Coronavirus guidance for farming, forestry and fishing

| Sarah Fish
Lady moving corn

Agricultural producers and workers are designated essential under federal and state orders during the pandemic. Photo: Bob Nichols/USDA

Our PNASH Center offers COVID-19 resources for our partners in these essential industries

Each spring, seasonal farmworkers arrive in the Pacific Northwest for the planting season. This year, they’ve been met with a public health emergency.

As COVID-19 spreads in our agricultural regions—Washington’s fruit basket of Yakima County currently has the most cases in the state—these essential producers and workers are especially vulnerable to outbreaks.

Farm, forestry and fishing workers are at high risk for novel coronavirus because their essential work tasks, transportation and housing are often not designed to accommodate the physical distancing recommended to keep the virus from spreading.

For example, in East Wenatchee, about half of workers in an agricultural housing facility recently tested positive for novel coronavirus despite being asymptomatic. Many workers also have underlying medical conditions that place them at higher risk for the virus.

The Pacific Northwest Agricultural Safety and Health Center, part of the UW Department of Environmental & Occupational Health Sciences (DEOHS), and our partners are providing a new set of resources to support health and safety practices for agriculture, forestry and fishing producers and workers during this critical time. The guidance is organized by industry and region and provides help for both employers and employees.

The Washington State Department of Labor & Industries also recently provided new guidance for the agricultural industry, including guidelines for warehouses and packing houses.

Portrait of Edward Kasner.
PNASH Outreach Director Edward Kasner.

Vulnerability among seasonal workers

A large portion of the agriculture, forestry and fishing workforce involves temporary seasonal labor.

“The pandemic is likely to exacerbate vulnerabilities facing seasonal workers by means of limited health care access, English language skills or income,” said Edward Kasner, outreach director for PNASH and DEOHS clinical assistant professor.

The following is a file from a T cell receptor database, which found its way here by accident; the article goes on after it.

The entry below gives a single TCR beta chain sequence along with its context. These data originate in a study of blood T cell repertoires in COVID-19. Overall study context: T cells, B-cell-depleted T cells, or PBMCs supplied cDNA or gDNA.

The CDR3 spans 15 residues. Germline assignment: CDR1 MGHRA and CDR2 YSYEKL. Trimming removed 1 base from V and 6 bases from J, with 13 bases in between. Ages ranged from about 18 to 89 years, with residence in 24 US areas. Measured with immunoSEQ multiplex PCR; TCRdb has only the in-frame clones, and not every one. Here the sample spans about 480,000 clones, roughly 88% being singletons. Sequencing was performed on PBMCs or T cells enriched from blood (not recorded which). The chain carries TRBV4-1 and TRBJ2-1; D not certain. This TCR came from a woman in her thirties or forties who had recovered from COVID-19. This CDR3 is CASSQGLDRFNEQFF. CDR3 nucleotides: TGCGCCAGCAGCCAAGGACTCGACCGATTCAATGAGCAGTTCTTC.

Workers need culturally appropriate guidance on websites, social media, posters, TV and radio in the language they understand best, he said.

Kasner noted that there are few options for physical distancing in traditional work, housing and transportation infrastructure for these workers. “But industry and labor leadership will find solutions,” he said.

High stakes for essential industries

An employee who tests positive for COVID-19 could jeopardize the health of other employees, their families and the community. Outbreaks could also disrupt business continuity on the farm.

Promoting health and safety at this time not only benefits our state's economy but also protects our country’s food and fiber supply chain.

“Resources are needed for proper infection control, mitigation of farmworker vulnerabilities and mental health support for producers, workers and their families as they grapple with sustained economic, social and environmental pressures of the pandemic,” said Michael Yost, director of PNASH and DEOHS professor and chair.

Other contributors to this effort at PNASH include Program Manager Marcy Harrington, Graphic Design and Media Specialist Sarah Fish, Outreach and Education Specialists Maria Blancas and Dennise Drury and Research Coordinator Idanis Cruz.

Thanks to our partners

US Centers for Agricultural Safety and Health, the National Institute for Occupational Safety and Health and AgriSafe.

• Partners at Oregon State University, who provided resources for the commercial fishing industry.

• Washington State departments of Health, Labor & Industries and Agriculture.


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